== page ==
Feds issue warning on infant sleep positioners after a dozen deaths

Infant sleep positioner warning.Two federal agencies today issued a warning to parents to stop using infant sleep positioners - marketed as safety devices - following the deaths of 12 infants. They want consumers to stop using them, companies to stop marketing them and retailers to stop selling them.

The U.S. Consumer Product Safety Commission and the U.S. Food and Drug Administration (FDA) said the deaths occurred when the babies got trapped between the positioner and the side of a crib or bassinet and suffocated. The dozen deaths were recorded over 13 years, in addition to dozens of other reports of close calls.
Most of the suffocation deaths occurred when the infants rolled from their sides onto their stomachs.

"The deaths and dangerous situations resulting from the use of infant sleep positioners are a serious concern to CPSC," CPSC Chairman Inez Tenenbaum said in a written statement. "We urge parents and caregivers to take our warning seriously and stop using these sleep positioners, so that children can have a safer sleep."

Sleep positioners typically are either mats with bolsters or wedges with bolsters and are marketed as a means to help reduce the risk of Sudden Infant Death Syndrome.

The FDA said it hasn't approved one of these devices, sold since the 1980s, as a means to do that. And both agencies said there is no science to back up the claims.

"To date, there is no scientifically sound evidence that infant sleep positioners prevent SIDS," Dr. Joshua Sharfstein, FDA Principal Deputy Commissioner and a pediatrician, said in a statement. "We want to make sure parents, health care professionals, and childcare providers understand the potential risk of suffocation and stop using infant sleep positioners."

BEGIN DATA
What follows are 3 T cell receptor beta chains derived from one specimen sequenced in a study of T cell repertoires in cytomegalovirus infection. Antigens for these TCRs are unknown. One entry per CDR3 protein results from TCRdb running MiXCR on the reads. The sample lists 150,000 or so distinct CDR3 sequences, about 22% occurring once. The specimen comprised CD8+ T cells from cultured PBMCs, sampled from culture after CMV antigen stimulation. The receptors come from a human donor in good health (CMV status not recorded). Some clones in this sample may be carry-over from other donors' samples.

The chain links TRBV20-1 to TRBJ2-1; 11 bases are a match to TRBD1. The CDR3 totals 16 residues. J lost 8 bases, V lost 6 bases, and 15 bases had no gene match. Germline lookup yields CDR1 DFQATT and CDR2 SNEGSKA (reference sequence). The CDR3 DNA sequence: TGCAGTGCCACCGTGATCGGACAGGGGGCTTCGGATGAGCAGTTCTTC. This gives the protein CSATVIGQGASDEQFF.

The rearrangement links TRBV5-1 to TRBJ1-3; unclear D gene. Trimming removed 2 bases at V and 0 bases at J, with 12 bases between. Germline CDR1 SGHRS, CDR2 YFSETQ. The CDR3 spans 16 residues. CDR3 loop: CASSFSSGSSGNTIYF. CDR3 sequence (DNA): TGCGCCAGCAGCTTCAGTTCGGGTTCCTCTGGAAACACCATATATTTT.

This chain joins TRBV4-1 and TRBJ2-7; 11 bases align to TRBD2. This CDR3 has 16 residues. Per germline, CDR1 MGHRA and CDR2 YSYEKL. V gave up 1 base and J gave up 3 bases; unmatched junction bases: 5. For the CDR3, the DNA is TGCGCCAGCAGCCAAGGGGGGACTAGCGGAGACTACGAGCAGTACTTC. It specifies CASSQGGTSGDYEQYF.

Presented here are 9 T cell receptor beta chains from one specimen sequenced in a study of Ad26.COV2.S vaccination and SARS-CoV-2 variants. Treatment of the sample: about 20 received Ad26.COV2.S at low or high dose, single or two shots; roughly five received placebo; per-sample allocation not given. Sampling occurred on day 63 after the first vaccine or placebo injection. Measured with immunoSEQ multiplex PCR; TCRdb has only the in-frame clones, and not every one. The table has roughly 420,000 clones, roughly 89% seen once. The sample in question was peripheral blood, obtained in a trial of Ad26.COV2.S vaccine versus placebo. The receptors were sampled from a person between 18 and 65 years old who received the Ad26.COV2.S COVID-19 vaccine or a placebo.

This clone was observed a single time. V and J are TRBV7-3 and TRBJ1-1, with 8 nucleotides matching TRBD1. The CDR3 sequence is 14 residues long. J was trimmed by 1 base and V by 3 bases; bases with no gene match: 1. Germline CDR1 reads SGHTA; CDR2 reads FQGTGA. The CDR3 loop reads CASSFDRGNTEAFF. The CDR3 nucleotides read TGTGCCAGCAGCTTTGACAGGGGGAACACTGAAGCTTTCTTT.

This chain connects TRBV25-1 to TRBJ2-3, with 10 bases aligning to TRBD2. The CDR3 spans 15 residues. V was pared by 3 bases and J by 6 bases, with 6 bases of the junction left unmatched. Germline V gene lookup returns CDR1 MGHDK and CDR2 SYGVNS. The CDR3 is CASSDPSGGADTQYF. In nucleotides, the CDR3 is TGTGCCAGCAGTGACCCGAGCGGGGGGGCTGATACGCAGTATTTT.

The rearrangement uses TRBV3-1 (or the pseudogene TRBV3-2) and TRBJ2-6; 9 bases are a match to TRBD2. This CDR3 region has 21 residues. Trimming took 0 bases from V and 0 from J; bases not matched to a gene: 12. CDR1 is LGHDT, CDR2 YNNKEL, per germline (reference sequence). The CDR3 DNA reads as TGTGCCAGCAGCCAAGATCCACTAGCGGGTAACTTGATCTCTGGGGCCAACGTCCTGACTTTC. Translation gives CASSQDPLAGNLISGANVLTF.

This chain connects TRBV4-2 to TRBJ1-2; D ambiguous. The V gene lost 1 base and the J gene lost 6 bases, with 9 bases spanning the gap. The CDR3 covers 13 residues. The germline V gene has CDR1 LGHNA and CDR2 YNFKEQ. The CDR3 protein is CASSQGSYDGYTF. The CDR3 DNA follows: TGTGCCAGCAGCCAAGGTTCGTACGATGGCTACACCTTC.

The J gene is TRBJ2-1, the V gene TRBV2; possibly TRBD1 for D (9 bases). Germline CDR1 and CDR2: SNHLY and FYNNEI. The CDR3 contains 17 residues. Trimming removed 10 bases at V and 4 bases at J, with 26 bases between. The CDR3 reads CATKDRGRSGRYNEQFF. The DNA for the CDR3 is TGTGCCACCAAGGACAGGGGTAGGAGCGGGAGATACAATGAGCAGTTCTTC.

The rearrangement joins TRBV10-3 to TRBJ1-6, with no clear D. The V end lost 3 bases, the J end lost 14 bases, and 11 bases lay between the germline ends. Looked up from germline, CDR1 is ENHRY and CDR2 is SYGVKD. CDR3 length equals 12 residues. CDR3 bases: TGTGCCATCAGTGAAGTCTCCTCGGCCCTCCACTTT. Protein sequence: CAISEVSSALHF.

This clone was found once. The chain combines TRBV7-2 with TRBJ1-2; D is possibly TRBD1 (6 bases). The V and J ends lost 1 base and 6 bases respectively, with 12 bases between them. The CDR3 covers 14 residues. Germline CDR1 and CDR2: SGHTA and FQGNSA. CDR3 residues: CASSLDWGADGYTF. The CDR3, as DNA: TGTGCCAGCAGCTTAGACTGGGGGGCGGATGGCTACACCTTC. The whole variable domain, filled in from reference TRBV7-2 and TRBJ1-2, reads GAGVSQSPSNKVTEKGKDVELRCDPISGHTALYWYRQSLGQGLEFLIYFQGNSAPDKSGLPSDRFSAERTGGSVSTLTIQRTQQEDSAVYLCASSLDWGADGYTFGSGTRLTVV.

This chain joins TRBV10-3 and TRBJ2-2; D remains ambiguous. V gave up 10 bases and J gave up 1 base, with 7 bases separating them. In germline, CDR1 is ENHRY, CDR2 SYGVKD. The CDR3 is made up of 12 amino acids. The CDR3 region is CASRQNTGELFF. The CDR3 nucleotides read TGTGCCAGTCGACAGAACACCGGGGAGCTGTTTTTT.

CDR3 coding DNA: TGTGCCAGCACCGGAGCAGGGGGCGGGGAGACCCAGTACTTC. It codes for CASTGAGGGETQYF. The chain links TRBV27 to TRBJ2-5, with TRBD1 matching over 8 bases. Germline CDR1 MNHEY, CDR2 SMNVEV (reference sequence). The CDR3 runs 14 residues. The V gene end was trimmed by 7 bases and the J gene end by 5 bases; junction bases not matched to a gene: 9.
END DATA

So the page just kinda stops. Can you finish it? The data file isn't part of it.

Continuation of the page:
The FDA also said any companies selling the positioners that makes a medical claim must demonstrate proof or stop making the claim. He said at a press briefing to expect recalls and possible legal action against some of the companies making the marketing claims.

It was most important, Sharfstein said, to warn parents about what he called a public health issue before taking action against companies.

A child safety advocacy group praised the announcement.

"We hope that the warning and the requirement by FDA that they prove their medical claim that sleep positioners can prevent SIDS is enough to convince manufacturers to stop making this useless and dangerous product," Kids in Danger executive director Nancy Cowles said in a statement sent to Consumer Ally. "We urge retailers to stop selling them immediately, parents to stop using them and expectant parents to cross them off their registry. "

The American Academy of Pediatrics also expressed its support for the warning.

"We see no scientific evidence these positioners protect infants from death," said Dr. Rachel Moon, who chairs the group's Sudden Infant Death Syndrome Task Force. In fact, she said, the situation is clearly the opposite.

The agencies also offer these cautions:
  • Using a positioner to hold an infant on his or her back or side for sleep is dangerous and unnecessary.
  • Never put pillows, infant sleep positioners, comforters or quilts under a baby or in a crib.
  • Always place an infant on his or her back at night and during nap time.

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